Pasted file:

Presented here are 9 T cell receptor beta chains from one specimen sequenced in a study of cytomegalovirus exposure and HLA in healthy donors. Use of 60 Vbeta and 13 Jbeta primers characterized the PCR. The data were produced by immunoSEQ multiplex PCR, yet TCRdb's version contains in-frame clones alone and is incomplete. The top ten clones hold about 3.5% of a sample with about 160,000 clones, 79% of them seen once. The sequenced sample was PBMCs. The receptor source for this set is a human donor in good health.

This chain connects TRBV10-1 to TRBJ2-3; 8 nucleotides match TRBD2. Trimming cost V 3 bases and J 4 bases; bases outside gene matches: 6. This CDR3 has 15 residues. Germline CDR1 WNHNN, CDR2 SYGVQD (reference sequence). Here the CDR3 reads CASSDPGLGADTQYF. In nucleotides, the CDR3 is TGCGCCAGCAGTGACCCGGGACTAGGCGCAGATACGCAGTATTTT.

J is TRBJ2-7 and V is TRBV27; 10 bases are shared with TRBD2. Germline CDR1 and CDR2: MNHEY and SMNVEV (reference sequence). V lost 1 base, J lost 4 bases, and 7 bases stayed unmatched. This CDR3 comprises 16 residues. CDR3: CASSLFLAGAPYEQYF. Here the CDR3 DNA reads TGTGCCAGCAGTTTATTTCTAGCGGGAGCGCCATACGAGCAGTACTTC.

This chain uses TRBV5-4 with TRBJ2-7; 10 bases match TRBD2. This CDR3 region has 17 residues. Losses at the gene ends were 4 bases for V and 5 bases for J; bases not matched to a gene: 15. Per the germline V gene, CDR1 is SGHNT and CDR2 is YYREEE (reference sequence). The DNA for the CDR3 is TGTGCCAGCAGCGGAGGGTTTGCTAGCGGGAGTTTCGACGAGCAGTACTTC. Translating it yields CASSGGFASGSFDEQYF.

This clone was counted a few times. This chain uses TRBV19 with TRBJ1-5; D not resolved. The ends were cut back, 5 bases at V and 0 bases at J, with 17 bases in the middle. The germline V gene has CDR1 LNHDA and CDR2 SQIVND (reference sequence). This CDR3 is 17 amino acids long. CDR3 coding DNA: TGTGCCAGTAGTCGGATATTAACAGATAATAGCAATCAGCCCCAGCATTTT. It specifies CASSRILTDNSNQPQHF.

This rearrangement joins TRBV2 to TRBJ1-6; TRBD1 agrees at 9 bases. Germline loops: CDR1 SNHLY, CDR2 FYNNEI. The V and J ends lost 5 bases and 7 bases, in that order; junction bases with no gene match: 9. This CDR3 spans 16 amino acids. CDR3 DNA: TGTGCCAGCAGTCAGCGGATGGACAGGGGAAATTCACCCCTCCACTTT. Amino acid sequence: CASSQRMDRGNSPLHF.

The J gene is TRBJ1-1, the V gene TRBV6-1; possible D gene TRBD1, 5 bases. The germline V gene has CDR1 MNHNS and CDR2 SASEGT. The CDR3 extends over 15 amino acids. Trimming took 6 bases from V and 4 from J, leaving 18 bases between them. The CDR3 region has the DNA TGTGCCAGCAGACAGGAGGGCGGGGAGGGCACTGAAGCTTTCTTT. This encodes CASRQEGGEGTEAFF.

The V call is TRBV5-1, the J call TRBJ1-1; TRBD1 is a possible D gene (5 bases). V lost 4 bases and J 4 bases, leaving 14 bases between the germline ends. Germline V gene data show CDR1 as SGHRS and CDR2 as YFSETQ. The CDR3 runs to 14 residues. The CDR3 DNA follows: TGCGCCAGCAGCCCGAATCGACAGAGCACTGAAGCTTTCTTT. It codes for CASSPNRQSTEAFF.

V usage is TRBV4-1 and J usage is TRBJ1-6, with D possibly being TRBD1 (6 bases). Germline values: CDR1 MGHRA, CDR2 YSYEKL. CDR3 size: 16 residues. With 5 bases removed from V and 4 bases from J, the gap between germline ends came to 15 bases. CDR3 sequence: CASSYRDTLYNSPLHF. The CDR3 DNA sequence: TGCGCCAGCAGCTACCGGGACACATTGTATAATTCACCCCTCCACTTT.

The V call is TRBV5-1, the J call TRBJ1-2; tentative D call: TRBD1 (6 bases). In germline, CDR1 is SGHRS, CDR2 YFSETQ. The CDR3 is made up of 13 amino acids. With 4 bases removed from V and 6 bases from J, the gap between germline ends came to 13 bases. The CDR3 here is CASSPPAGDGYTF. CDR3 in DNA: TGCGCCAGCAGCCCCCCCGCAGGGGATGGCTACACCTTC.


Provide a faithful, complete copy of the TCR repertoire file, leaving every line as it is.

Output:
Presented here are 9 T cell receptor beta chains from one specimen sequenced in a study of cytomegalovirus exposure and HLA in healthy donors. Use of 60 Vbeta and 13 Jbeta primers characterized the PCR. The data were produced by immunoSEQ multiplex PCR, yet TCRdb's version contains in-frame clones alone and is incomplete. The top ten clones hold about 3.5% of a sample with about 160,000 clones, 79% of them seen once. The sequenced sample was PBMCs. The receptor source for this set is a human donor in good health.

This chain connects TRBV10-1 to TRBJ2-3; 8 nucleotides match TRBD2. Trimming cost V 3 bases and J 4 bases; bases outside gene matches: 6. This CDR3 has 15 residues. Germline CDR1 WNHNN, CDR2 SYGVQD (reference sequence). Here the CDR3 reads CASSDPGLGADTQYF. In nucleotides, the CDR3 is TGCGCCAGCAGTGACCCGGGACTAGGCGCAGATACGCAGTATTTT.

J is TRBJ2-7 and V is TRBV27; 10 bases are shared with TRBD2. Germline CDR1 and CDR2: MNHEY and SMNVEV (reference sequence). V lost 1 base, J lost 4 bases, and 7 bases stayed unmatched. This CDR3 comprises 16 residues. CDR3: CASSLFLAGAPYEQYF. Here the CDR3 DNA reads TGTGCCAGCAGTTTATTTCTAGCGGGAGCGCCATACGAGCAGTACTTC.

This chain uses TRBV5-4 with TRBJ2-7; 10 bases match TRBD2. This CDR3 region has 17 residues. Losses at the gene ends were 4 bases for V and 5 bases for J; bases not matched to a gene: 15. Per the germline V gene, CDR1 is SGHNT and CDR2 is YYREEE (reference sequence). The DNA for the CDR3 is TGTGCCAGCAGCGGAGGGTTTGCTAGCGGGAGTTTCGACGAGCAGTACTTC. Translating it yields CASSGGFASGSFDEQYF.

This clone was counted a few times. This chain uses TRBV19 with TRBJ1-5; D not resolved. The ends were cut back, 5 bases at V and 0 bases at J, with 17 bases in the middle. The germline V gene has CDR1 LNHDA and CDR2 SQIVND (reference sequence). This CDR3 is 17 amino acids long. CDR3 coding DNA: TGTGCCAGTAGTCGGATATTAACAGATAATAGCAATCAGCCCCAGCATTTT. It specifies CASSRILTDNSNQPQHF.

This rearrangement joins TRBV2 to TRBJ1-6; TRBD1 agrees at 9 bases. Germline loops: CDR1 SNHLY, CDR2 FYNNEI. The V and J ends lost 5 bases and 7 bases, in that order; junction bases with no gene match: 9. This CDR3 spans 16 amino acids. CDR3 DNA: TGTGCCAGCAGTCAGCGGATGGACAGGGGAAATTCACCCCTCCACTTT. Amino acid sequence: CASSQRMDRGNSPLHF.

The J gene is TRBJ1-1, the V gene TRBV6-1; possible D gene TRBD1, 5 bases. The germline V gene has CDR1 MNHNS and CDR2 SASEGT. The CDR3 extends over 15 amino acids. Trimming took 6 bases from V and 4 from J, leaving 18 bases between them. The CDR3 region has the DNA TGTGCCAGCAGACAGGAGGGCGGGGAGGGCACTGAAGCTTTCTTT. This encodes CASRQEGGEGTEAFF.

The V call is TRBV5-1, the J call TRBJ1-1; TRBD1 is a possible D gene (5 bases). V lost 4 bases and J 4 bases, leaving 14 bases between the germline ends. Germline V gene data show CDR1 as SGHRS and CDR2 as YFSETQ. The CDR3 runs to 14 residues. The CDR3 DNA follows: TGCGCCAGCAGCCCGAATCGACAGAGCACTGAAGCTTTCTTT. It codes for CASSPNRQSTEAFF.

V usage is TRBV4-1 and J usage is TRBJ1-6, with D possibly being TRBD1 (6 bases). Germline values: CDR1 MGHRA, CDR2 YSYEKL. CDR3 size: 16 residues. With 5 bases removed from V and 4 bases from J, the gap between germline ends came to 15 bases. CDR3 sequence: CASSYRDTLYNSPLHF. The CDR3 DNA sequence: TGCGCCAGCAGCTACCGGGACACATTGTATAATTCACCCCTCCACTTT.

The V call is TRBV5-1, the J call TRBJ1-2; tentative D call: TRBD1 (6 bases). In germline, CDR1 is SGHRS, CDR2 YFSETQ. The CDR3 is made up of 13 amino acids. With 4 bases removed from V and 6 bases from J, the gap between germline ends came to 13 bases. The CDR3 here is CASSPPAGDGYTF. CDR3 in DNA: TGCGCCAGCAGCCCCCCCGCAGGGGATGGCTACACCTTC.